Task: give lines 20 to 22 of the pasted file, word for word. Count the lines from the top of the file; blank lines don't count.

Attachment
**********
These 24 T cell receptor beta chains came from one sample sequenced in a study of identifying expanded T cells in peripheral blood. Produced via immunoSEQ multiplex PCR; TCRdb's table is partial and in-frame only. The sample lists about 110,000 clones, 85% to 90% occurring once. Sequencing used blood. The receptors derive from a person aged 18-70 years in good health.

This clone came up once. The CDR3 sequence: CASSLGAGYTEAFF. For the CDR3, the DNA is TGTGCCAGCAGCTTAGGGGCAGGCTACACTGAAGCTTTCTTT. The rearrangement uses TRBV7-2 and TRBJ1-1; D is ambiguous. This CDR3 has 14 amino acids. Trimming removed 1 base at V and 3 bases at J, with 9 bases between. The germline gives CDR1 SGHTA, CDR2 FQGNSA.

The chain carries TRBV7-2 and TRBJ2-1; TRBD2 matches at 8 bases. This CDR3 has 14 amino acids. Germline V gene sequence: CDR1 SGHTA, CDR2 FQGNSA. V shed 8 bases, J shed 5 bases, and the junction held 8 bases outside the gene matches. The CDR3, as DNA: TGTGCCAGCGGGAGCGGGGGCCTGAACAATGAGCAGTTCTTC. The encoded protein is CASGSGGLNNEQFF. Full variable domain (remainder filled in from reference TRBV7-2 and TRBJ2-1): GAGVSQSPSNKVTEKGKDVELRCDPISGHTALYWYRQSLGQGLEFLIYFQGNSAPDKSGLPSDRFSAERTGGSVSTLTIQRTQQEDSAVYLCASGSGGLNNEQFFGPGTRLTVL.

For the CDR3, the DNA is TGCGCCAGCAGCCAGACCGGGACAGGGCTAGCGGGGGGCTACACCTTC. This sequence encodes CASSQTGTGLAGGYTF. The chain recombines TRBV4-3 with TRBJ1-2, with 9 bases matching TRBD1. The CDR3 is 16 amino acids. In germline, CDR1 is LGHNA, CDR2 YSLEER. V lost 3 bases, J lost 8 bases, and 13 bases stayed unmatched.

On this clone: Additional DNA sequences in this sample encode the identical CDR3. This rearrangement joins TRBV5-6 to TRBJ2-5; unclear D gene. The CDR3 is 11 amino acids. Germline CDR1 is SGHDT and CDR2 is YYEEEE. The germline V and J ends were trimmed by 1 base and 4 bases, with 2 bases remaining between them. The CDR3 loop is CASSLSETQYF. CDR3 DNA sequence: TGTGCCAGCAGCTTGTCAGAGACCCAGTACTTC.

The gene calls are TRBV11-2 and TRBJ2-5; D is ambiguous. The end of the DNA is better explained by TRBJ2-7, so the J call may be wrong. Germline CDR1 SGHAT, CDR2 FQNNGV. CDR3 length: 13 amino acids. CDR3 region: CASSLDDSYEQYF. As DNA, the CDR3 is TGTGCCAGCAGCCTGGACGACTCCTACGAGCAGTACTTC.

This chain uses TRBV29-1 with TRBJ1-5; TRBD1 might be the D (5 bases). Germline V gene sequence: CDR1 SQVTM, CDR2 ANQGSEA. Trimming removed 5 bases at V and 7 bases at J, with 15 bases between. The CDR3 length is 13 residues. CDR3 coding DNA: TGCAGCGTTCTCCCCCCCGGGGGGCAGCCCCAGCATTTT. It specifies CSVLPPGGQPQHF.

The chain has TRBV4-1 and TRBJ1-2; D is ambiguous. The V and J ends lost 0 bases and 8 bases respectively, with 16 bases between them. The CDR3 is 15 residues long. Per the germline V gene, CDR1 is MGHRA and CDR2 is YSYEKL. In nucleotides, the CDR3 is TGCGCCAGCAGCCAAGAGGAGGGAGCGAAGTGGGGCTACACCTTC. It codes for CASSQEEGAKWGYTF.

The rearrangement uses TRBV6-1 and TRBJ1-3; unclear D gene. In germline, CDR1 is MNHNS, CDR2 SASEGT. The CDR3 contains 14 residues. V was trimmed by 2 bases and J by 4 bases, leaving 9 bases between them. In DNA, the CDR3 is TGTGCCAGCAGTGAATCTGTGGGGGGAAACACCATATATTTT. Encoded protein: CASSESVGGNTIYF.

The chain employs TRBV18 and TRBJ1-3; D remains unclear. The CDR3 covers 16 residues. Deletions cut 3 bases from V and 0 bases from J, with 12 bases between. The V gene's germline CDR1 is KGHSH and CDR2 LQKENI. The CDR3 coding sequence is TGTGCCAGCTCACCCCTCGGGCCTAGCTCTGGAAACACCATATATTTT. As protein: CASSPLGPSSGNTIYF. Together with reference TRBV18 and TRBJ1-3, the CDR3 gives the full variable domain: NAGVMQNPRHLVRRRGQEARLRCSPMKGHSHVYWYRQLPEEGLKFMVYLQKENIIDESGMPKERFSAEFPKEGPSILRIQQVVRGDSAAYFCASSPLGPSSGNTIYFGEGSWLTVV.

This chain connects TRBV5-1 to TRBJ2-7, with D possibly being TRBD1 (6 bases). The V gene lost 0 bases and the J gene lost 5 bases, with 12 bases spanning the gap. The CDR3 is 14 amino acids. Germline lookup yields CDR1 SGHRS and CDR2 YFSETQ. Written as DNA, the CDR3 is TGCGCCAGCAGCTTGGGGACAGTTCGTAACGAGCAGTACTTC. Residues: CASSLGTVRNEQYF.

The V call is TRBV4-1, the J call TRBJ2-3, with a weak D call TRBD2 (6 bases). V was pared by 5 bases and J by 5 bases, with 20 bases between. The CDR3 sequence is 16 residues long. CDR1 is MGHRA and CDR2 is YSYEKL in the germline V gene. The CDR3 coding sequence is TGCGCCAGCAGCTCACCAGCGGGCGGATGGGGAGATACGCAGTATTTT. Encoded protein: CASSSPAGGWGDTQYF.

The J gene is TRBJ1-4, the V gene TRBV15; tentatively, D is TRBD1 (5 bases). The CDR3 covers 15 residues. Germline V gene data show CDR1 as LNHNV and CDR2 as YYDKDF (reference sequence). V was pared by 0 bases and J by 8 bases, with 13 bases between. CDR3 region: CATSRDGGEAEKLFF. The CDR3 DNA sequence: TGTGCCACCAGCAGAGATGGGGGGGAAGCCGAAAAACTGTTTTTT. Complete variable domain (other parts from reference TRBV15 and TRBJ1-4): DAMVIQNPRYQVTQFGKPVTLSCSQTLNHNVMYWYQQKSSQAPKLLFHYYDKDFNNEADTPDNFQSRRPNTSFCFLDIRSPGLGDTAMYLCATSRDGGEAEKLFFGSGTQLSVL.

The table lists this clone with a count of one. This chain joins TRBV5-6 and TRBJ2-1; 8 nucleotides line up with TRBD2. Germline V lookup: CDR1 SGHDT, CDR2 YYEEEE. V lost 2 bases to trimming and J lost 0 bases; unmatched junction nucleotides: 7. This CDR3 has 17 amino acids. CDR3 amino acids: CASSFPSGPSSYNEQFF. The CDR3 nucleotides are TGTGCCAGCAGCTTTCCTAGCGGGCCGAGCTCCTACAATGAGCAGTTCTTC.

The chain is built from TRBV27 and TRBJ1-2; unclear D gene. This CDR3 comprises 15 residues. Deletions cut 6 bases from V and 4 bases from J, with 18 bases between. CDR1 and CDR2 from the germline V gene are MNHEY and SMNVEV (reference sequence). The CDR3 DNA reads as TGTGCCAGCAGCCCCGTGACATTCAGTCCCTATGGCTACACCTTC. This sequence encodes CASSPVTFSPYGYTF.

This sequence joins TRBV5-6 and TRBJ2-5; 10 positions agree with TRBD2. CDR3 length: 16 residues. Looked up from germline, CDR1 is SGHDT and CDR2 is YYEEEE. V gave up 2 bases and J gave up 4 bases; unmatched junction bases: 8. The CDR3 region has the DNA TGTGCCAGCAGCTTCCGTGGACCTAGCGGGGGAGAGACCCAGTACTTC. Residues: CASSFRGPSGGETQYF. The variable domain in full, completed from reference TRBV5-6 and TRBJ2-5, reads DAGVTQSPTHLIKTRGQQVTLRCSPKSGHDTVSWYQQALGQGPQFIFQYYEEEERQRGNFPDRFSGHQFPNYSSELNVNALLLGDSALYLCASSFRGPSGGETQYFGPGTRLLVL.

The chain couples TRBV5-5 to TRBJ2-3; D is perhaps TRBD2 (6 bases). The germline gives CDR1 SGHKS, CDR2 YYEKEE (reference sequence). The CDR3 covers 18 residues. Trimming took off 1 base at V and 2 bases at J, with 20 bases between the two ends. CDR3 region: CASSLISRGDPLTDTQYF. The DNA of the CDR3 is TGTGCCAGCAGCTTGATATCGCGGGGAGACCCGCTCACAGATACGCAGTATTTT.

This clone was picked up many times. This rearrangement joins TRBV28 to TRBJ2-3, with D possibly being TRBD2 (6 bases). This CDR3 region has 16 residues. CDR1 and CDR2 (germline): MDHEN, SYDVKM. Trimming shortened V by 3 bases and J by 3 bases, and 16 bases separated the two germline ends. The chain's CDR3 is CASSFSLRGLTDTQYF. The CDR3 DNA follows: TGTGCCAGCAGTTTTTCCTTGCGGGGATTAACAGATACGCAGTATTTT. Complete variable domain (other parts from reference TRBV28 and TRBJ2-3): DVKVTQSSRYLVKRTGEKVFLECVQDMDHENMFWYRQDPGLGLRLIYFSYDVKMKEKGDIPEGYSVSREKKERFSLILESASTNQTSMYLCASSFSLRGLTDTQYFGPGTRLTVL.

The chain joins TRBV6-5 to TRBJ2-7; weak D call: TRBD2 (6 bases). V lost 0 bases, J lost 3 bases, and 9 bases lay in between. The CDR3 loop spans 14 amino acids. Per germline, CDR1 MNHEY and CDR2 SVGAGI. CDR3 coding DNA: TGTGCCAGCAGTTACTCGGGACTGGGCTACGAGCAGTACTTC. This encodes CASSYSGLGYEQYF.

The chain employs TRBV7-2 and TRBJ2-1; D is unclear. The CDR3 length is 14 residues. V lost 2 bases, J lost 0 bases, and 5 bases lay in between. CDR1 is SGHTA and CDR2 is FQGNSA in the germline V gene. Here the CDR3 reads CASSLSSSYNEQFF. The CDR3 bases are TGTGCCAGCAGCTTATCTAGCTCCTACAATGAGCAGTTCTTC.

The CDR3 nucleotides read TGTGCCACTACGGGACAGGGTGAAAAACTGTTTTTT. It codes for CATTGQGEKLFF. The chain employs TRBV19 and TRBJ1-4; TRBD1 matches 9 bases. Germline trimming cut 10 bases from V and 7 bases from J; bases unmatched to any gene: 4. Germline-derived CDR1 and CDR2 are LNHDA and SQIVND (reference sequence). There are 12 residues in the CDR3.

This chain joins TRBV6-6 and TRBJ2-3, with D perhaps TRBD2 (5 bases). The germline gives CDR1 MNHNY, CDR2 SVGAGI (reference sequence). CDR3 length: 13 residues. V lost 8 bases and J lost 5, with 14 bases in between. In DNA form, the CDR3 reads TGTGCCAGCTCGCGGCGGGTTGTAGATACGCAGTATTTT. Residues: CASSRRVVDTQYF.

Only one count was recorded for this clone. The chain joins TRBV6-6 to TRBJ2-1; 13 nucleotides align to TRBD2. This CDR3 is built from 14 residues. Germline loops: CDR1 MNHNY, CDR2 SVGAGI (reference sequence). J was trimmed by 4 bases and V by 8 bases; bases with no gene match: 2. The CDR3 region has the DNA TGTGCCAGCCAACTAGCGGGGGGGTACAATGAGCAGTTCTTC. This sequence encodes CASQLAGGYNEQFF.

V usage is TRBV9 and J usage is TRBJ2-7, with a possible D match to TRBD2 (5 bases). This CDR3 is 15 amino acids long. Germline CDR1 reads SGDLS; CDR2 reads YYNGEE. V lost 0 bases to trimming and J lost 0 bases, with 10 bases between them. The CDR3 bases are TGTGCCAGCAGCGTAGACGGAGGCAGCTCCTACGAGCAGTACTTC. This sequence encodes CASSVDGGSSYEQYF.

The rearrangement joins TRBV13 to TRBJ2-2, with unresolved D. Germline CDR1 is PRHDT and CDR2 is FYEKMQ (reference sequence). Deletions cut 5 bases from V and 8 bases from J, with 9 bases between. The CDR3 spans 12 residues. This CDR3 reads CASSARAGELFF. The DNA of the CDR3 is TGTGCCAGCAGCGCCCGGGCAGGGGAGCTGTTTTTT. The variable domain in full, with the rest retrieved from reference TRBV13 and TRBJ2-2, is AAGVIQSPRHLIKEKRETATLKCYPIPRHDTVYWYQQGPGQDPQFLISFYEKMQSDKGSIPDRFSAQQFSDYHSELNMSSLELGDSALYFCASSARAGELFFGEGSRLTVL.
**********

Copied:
The chain employs TRBV7-2 and TRBJ2-1; D is unclear. The CDR3 length is 14 residues. V lost 2 bases, J lost 0 bases, and 5 bases lay in between. CDR1 is SGHTA and CDR2 is FQGNSA in the germline V gene. Here the CDR3 reads CASSLSSSYNEQFF. The CDR3 bases are TGTGCCAGCAGCTTATCTAGCTCCTACAATGAGCAGTTCTTC.

The CDR3 nucleotides read TGTGCCACTACGGGACAGGGTGAAAAACTGTTTTTT. It codes for CATTGQGEKLFF. The chain employs TRBV19 and TRBJ1-4; TRBD1 matches 9 bases. Germline trimming cut 10 bases from V and 7 bases from J; bases unmatched to any gene: 4. Germline-derived CDR1 and CDR2 are LNHDA and SQIVND (reference sequence). There are 12 residues in the CDR3.

This chain joins TRBV6-6 and TRBJ2-3, with D perhaps TRBD2 (5 bases). The germline gives CDR1 MNHNY, CDR2 SVGAGI (reference sequence). CDR3 length: 13 residues. V lost 8 bases and J lost 5, with 14 bases in between. In DNA form, the CDR3 reads TGTGCCAGCTCGCGGCGGGTTGTAGATACGCAGTATTTT. Residues: CASSRRVVDTQYF.